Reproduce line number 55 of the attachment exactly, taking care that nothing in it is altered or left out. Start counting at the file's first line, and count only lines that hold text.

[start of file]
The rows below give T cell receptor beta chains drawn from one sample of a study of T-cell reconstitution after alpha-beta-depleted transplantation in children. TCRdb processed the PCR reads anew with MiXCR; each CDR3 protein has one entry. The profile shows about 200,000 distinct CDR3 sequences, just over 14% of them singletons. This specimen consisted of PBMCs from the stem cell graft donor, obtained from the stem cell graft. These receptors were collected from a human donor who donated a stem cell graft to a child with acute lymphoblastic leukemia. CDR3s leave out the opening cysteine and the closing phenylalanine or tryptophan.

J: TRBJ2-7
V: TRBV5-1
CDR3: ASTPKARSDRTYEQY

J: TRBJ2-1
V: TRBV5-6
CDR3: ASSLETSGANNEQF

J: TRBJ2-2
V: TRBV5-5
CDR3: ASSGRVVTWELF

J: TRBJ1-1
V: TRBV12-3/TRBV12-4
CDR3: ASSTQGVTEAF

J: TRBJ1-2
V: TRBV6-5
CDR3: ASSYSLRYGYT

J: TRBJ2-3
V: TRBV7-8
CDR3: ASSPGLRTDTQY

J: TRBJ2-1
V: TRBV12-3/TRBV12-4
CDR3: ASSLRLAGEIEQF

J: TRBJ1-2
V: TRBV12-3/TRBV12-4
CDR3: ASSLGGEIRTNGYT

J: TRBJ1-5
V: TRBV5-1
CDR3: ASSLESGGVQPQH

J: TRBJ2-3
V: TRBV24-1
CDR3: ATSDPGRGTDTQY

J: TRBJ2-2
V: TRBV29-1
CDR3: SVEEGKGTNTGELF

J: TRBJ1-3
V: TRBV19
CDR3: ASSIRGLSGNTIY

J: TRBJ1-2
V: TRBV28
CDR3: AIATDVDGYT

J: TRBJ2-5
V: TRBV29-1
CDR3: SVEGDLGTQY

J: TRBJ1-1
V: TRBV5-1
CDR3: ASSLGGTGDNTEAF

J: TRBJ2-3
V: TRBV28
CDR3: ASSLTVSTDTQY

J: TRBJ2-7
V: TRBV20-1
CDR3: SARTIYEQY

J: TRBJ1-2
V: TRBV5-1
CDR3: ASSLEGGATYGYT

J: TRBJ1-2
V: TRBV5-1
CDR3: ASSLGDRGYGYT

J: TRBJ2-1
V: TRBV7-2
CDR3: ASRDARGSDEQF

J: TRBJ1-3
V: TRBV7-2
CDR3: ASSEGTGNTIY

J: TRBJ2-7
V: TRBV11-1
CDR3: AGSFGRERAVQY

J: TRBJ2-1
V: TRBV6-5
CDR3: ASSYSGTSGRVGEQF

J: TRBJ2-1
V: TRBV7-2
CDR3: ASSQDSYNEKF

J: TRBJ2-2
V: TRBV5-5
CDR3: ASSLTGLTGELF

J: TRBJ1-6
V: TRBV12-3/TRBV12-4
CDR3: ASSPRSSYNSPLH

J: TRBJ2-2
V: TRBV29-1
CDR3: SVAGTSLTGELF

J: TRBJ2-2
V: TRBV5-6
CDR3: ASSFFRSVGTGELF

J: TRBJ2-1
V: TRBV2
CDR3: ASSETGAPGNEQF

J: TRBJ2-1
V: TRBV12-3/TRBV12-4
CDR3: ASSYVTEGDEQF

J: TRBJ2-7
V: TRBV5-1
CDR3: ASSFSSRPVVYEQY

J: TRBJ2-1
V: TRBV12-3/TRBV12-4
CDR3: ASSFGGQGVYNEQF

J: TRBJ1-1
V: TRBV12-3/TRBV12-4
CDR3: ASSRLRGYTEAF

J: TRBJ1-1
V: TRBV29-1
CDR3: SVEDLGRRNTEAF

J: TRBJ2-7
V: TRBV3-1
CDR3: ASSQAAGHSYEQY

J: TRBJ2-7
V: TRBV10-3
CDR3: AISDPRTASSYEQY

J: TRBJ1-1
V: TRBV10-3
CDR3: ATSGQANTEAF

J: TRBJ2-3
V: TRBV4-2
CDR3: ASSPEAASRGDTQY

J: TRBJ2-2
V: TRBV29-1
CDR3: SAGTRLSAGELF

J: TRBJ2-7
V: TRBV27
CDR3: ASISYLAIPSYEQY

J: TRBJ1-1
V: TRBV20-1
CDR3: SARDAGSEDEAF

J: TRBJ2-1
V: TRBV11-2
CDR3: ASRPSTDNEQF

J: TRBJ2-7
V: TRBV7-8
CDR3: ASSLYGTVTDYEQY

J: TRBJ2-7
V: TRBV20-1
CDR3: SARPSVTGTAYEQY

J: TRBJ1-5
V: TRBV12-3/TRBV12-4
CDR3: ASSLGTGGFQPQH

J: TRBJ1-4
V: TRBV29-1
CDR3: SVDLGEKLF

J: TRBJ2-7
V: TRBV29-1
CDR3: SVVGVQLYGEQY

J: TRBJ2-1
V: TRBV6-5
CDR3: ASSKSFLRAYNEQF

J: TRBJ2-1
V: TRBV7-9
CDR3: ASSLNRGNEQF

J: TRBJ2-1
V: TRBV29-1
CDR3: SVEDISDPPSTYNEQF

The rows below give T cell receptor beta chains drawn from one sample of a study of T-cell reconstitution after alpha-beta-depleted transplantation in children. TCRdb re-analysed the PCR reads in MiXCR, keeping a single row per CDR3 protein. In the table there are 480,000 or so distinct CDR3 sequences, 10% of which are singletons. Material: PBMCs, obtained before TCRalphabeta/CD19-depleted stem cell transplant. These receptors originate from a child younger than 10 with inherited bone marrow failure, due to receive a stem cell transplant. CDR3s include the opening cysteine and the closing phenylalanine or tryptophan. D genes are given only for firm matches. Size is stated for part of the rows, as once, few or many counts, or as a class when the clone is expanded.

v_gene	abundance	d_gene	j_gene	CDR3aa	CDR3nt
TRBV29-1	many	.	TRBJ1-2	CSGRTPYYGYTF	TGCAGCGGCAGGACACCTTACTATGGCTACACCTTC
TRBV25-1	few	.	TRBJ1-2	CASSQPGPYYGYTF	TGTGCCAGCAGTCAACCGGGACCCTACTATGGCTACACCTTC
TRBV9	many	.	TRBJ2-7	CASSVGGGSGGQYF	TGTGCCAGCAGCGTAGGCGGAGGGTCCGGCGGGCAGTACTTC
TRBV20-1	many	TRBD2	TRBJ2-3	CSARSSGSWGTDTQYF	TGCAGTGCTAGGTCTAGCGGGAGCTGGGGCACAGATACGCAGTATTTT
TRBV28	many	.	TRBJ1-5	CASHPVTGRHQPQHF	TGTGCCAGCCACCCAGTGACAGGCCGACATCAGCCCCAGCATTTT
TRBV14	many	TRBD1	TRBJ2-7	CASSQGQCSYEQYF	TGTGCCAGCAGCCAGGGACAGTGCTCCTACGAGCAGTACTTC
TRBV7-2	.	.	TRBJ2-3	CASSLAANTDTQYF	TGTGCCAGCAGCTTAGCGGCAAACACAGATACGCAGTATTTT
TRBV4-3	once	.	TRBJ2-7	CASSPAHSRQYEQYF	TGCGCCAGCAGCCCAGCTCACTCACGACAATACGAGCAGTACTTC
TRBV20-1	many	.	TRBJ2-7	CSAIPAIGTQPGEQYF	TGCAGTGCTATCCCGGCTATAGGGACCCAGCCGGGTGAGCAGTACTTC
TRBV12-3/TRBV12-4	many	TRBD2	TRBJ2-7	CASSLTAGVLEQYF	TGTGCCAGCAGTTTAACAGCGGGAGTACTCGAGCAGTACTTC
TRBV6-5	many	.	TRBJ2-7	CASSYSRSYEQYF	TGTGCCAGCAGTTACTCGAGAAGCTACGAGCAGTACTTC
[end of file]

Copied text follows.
CDR3: ASSLEGGATYGYT